Many more features are planned, like such non-essentials (to me anyway) as flowed text boxes. Who needs text when a picture is worth a thousand words?

Laidout, together with the Laxkit backend, aims to make a well documented, very modular, expandable, and configurable desktop publishing program, with an emphasis on developing tools not commonly found in other programs, as long as they are useful. A side project is to foster the ability to share these tools with other software.

System Requirements

Laidout only works on variations of Linux for now. It should work on Macs after a small amount of hacking, but I don't have access to a Mac to make it so.


The current release is Version 0.097. (icons here if necessary).

You can help turn Laidout into something stable (without quotes) by posting feedback on your experiences with it to the Laidout mailing list, issue tracker at github, or by dropping me a line.

In any case, you can get Laidout in source code form, or as a deb package for debian based amd 64bit systems. The main 0.097 download area is here.

   laidout-0.097.tar.bz2 (the source code)
   laidout_0.097_amd64.deb (binary, should work on Debian Unstable)
   laidout_0.097_ubuntu1804_amd64.deb (binary, should work Ubuntu 18.04 LTS)

   Compiling from "stable" source
If you download the source code form, you must compile and install from the command line. First, as root or with "sudo", install dependencies:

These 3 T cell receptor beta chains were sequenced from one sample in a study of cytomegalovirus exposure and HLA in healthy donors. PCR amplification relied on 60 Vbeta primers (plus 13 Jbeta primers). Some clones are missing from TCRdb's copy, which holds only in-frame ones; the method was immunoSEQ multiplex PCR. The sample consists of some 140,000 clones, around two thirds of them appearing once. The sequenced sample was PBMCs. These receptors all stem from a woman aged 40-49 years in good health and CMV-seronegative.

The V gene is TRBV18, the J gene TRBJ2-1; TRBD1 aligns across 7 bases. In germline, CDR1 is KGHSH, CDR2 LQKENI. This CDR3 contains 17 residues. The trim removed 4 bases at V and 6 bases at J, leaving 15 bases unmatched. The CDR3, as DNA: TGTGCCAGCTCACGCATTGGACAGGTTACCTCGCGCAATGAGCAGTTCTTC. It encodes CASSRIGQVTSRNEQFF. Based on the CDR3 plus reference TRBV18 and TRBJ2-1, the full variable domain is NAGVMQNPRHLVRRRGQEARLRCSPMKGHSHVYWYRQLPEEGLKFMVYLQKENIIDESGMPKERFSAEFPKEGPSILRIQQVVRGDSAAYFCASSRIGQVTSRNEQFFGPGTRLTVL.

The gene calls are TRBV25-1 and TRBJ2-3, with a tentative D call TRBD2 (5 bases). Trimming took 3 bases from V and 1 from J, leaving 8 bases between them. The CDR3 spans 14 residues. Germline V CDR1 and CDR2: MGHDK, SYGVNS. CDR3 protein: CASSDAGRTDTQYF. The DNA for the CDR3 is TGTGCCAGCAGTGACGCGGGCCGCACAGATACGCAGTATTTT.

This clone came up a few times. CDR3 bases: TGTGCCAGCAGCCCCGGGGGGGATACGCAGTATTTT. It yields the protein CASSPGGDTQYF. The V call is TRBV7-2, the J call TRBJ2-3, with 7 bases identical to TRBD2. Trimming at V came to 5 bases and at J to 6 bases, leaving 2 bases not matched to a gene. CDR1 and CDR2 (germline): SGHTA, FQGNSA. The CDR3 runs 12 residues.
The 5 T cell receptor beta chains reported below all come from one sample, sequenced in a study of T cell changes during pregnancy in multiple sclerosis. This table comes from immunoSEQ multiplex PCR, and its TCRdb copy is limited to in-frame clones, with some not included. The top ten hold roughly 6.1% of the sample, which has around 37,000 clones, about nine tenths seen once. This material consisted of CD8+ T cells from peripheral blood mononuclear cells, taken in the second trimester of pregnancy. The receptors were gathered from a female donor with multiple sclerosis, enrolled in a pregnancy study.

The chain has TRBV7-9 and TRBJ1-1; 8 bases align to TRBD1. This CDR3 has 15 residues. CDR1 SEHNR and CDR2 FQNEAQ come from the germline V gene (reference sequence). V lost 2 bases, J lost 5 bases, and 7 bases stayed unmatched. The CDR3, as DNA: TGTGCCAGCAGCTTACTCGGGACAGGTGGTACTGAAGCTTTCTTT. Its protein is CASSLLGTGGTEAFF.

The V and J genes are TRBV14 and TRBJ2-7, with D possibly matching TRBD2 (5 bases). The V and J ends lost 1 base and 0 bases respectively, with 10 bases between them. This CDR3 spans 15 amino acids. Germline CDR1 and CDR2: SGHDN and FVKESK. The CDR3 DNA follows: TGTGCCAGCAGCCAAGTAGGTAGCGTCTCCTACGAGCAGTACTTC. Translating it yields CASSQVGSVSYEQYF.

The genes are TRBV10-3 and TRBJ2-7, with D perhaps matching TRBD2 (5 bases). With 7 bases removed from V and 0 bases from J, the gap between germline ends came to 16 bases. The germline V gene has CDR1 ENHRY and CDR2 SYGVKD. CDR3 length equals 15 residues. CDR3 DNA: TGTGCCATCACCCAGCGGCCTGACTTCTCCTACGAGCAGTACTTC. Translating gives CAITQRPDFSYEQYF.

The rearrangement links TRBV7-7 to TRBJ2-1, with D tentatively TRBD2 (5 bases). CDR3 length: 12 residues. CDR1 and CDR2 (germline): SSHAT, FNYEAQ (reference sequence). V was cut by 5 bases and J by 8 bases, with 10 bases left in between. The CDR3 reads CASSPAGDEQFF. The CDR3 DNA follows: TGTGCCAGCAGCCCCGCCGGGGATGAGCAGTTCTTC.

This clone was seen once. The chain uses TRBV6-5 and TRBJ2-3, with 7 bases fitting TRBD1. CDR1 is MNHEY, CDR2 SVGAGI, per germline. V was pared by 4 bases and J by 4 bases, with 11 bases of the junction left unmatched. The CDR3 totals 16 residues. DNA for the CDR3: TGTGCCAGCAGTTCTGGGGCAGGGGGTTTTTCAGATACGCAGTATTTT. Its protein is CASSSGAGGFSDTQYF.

apt-get install g++ pkg-config libpng-dev libgegl-dev libreadline-dev libx11-dev libxext-dev libxi-dev libxft-dev libcups2-dev libimlib2-dev libfontconfig-dev libfreetype6-dev libssl-dev xutils-dev libcairo2-dev libharfbuzz-dev libsqlite3-dev libgraphicsmagick++1-dev zlib1g-dev mesa-common-dev libglu1-mesa-dev libftgl-dev

And then:

tar xvfj laidout-0.097.tar.bz2
cd laidout-0.097
./configure --prefix=/usr/local
make install

Some of the dependencies above (from mesa-common-dev on) are for the unstable polyhedron unwrapper. You don't need them if you disable the opengl based unwrapper by passing --nogl to the configure line above. The unwrapper exists also in a standalone version in laidout-0.097/src/polyptych.

Instead of compiling as above, you can build a deb package from the source tar like the following. You'll need to have dpkg-dev and fakeroot packages installed. This will create an installable deb package. If you try this and it doesn't work, please let me know. It is supposed to work!!

tar xvfj laidout-0.097.tar.bz2
cd laidout-0.096
dpkg-buildpackage -rfakeroot

If you think you might like to help develop Laidout, please see this page.

Development source code is currently hosted at github. You can browse the git repository here, or you can grab a copy from the repository with this command:

git clone

To actually compile from this git source, see the further instructions in the Compiling From Development Git section of the README.

You can try Laidout's issue tracker at github, or there is a general purpose mailing list here.

Currently, the only developer is Tom Lechner, and he has been hacking away at Laidout to help make his artwork.